To be interesting, you need to show genuine interest in the other person. Aim to speak around 20% of the time. This allows plenty of opportunity to get to know the other person speak. Ask lots of questions so you can understand what interests and motivates them. Then you can share stories and information that are 100% relevant to that person – that’s when you become interesting!

For this reason, introverts often make the best networkers!

Be prepared

Before the event, you want to do your homework and research the event and its participants.

Research the event: Whatever the subject of the event is, it’s fair to assume that the people attending the event want to know more about that subject. So do some research beforehand to find and prepare a few relevant facts, stories and news items that you can share or drop into conversation as appropriate.

Study the participant list: Study who will be attending the event, make a short list of who you’d like to meet, and then look them up on LinkedIn or Facebook. This will not only tell you what they look like, so you can find them at the event, but will also tell you what they are interested in so you can prepare some relevant questions for them.

Know your objectives: Is there something you’d like to learn? Someone you’d like to meet? A particular company, market or industry you’d like to know more about? Etc. Being clear about this before you attend the event, will make it more likely that you’ll achieve your goal.

Audit your online presence: It’s fair to assume, that just as you are looking up other participants and will connect with them online afterwards, other people will do the same to you. So be sure your online presence is up-to-date and attractive to those who may attend the event.

Planning ahead and being fully prepared will boost your confidence, and enable you to enjoy better outcomes after the event.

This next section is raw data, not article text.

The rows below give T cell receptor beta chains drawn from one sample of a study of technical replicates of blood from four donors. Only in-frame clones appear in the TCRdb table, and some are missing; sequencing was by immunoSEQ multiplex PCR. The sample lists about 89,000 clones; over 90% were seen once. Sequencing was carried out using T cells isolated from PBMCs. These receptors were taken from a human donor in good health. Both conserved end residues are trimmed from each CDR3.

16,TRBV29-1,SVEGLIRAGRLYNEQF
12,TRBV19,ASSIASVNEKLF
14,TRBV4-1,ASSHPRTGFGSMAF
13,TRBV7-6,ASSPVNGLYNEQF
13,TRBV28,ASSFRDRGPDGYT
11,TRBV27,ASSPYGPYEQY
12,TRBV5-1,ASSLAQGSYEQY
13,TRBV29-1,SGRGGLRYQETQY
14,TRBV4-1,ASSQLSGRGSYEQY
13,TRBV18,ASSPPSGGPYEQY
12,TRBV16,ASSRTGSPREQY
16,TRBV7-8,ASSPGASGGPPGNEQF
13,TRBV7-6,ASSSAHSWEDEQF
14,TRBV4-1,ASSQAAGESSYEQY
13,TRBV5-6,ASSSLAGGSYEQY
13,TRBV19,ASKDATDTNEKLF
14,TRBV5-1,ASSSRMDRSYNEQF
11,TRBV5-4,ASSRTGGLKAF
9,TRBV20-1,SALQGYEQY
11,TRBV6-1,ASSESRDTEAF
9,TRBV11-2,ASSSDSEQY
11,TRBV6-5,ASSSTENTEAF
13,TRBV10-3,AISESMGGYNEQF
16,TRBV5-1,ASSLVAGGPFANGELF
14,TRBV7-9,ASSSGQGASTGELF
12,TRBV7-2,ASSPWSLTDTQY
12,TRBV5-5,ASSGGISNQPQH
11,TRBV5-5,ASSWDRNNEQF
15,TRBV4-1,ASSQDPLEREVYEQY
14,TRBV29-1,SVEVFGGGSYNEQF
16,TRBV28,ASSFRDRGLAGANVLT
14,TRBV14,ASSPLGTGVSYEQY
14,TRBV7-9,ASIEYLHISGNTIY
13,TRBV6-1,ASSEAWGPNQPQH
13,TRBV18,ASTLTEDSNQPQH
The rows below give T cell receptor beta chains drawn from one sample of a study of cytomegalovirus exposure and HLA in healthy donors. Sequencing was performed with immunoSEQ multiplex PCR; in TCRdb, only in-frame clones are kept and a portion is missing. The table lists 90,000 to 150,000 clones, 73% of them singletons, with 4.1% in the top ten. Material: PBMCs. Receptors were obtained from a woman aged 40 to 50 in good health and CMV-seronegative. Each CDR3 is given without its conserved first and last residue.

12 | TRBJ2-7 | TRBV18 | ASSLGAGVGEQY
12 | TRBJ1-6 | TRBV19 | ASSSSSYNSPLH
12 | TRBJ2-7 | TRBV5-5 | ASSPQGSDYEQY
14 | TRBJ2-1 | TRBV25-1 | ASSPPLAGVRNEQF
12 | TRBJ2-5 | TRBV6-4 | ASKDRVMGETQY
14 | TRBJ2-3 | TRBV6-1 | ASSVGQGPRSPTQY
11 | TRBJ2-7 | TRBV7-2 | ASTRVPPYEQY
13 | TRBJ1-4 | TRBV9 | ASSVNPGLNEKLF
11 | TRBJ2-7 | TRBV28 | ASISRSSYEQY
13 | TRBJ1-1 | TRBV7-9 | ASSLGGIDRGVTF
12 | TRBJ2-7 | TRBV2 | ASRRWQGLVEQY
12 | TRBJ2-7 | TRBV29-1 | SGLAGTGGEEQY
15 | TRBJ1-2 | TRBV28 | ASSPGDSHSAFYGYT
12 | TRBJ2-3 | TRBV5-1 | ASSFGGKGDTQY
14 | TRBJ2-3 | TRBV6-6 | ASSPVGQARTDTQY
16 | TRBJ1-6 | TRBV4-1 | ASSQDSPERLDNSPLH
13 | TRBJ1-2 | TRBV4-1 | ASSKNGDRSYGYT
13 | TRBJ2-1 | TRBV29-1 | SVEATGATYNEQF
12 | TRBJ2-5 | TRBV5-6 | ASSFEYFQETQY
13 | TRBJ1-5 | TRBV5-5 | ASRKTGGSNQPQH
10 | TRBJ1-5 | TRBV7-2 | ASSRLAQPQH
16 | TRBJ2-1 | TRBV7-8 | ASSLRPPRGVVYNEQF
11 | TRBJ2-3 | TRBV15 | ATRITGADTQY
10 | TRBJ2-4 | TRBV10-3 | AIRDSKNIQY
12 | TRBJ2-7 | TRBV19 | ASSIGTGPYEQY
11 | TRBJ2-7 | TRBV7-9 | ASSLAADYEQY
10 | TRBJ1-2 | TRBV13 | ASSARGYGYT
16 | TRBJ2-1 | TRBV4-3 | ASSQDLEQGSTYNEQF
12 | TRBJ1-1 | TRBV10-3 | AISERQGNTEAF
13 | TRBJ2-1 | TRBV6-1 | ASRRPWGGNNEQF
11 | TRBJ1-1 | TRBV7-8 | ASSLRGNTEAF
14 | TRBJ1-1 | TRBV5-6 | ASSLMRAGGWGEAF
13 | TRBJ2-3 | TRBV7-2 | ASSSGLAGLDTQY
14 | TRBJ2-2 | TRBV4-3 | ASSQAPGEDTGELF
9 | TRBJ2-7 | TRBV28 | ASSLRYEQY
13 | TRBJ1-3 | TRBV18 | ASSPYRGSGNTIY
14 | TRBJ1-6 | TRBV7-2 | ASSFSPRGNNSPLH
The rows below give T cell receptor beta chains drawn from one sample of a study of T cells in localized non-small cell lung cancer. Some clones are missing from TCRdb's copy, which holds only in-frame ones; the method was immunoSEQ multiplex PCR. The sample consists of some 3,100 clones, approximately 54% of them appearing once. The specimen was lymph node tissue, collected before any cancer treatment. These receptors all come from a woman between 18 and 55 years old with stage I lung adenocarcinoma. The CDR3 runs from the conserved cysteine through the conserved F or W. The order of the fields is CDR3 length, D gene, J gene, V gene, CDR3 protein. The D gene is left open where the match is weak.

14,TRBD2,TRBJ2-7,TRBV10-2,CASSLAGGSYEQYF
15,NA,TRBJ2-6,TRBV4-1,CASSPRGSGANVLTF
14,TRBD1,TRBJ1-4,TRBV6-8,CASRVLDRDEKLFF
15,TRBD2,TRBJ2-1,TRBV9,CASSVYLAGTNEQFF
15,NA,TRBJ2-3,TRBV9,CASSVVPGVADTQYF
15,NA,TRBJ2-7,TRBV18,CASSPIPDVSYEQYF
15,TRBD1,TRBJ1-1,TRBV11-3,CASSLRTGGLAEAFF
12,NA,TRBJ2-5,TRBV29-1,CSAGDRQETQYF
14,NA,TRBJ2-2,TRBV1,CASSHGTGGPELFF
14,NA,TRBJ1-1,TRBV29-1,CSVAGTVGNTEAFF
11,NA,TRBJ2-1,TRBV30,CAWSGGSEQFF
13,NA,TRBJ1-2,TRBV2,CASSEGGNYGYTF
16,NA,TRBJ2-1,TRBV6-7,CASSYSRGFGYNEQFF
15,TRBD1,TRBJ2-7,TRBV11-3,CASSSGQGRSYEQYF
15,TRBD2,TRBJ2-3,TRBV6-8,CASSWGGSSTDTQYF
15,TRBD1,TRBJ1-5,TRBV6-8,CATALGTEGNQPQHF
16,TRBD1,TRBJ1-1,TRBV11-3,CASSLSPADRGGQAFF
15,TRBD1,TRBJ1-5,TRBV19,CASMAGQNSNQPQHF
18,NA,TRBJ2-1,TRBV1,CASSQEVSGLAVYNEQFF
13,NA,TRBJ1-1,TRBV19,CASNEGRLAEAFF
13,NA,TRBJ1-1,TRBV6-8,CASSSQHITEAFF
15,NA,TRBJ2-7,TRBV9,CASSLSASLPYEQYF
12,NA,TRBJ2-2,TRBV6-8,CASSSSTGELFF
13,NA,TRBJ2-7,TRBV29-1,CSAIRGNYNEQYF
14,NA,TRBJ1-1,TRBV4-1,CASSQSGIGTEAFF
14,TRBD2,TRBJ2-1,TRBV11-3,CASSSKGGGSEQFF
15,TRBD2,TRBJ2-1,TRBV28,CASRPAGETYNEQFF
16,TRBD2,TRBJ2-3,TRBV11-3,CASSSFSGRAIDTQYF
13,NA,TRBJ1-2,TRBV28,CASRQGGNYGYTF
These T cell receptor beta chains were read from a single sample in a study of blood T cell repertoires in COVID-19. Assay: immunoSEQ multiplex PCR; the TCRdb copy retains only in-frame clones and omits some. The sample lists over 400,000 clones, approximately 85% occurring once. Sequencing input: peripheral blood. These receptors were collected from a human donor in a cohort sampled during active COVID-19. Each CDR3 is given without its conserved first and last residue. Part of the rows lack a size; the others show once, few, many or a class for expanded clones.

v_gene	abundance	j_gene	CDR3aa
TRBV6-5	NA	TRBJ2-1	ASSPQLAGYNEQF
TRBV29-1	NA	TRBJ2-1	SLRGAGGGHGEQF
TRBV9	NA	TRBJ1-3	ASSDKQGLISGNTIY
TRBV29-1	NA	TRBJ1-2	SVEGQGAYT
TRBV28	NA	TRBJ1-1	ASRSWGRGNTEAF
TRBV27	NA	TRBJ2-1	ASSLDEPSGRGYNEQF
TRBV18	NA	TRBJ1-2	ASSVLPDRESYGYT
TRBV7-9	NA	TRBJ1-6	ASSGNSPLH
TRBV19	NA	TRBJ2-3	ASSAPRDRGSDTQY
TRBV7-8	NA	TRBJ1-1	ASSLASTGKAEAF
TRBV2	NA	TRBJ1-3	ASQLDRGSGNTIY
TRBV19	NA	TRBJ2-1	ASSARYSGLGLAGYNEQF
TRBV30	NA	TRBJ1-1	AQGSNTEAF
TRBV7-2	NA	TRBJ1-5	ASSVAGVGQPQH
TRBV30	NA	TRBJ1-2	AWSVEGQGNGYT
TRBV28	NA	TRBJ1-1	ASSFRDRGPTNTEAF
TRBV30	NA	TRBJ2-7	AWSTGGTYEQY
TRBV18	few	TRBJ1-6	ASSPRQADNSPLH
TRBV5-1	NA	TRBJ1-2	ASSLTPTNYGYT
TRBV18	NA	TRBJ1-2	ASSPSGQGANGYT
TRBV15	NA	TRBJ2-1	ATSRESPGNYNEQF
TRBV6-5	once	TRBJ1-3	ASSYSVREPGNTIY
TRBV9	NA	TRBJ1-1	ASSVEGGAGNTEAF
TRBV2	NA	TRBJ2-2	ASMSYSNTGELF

Look for variety in your network

If you want a strong network, you want to be adding people with a wide variety of skills, experiences and backgrounds.

It’s easy to meet who are people like yourself, but they don’t always have the breadth of knowledge and experience that will be helpful to you in the different situations you may find yourself in throughout your life and career.

Follow up

The saying ‘The Fortune is in the Follow Up’ does not just apply to sales.

While networking is a great way to meet people, it’s only in following up with people after an event that you can build relationships with them. Having a ‘strong’ network means that you have a list of contacts that know, like and trust you – so the follow up is key.

It’s near impossible to stay in touch with everyone, so be selective in who you want to build relationships with. All those questions you asked when you met the person the first time will help you work out who the most valuable people to you are.

Always block some time in your diary to follow up with people after the event and make good on any promises. Add everyone you meet to your LinkedIn network with a personal note about how you enjoyed meeting them. In this note, be specific about something you discussed so they know you are genuine – this with help build trust.

Beyond your initial follow up, look out for news and stories that might be interesting to specific people in your network and share these on a regular basis. This can be particularly powerful if the articles are those that you have developed yourself.

These anecdotes should be shared with people on an individual basis and not in a group message – unless it’s something you want to use to initiate a discussion amongst the group. You want to keep things personal and specific as much as possible to support the relationship building process.

Have Fun!

Finally, it’s important to have fun while networking. People always want to stay in touch with people who they enjoy being around and who make them feel special, so always keep this in mind! Be generous in giving people your time and attention, enjoy the friendships you make, and celebrate your successes and achievements along the road to building a strong network.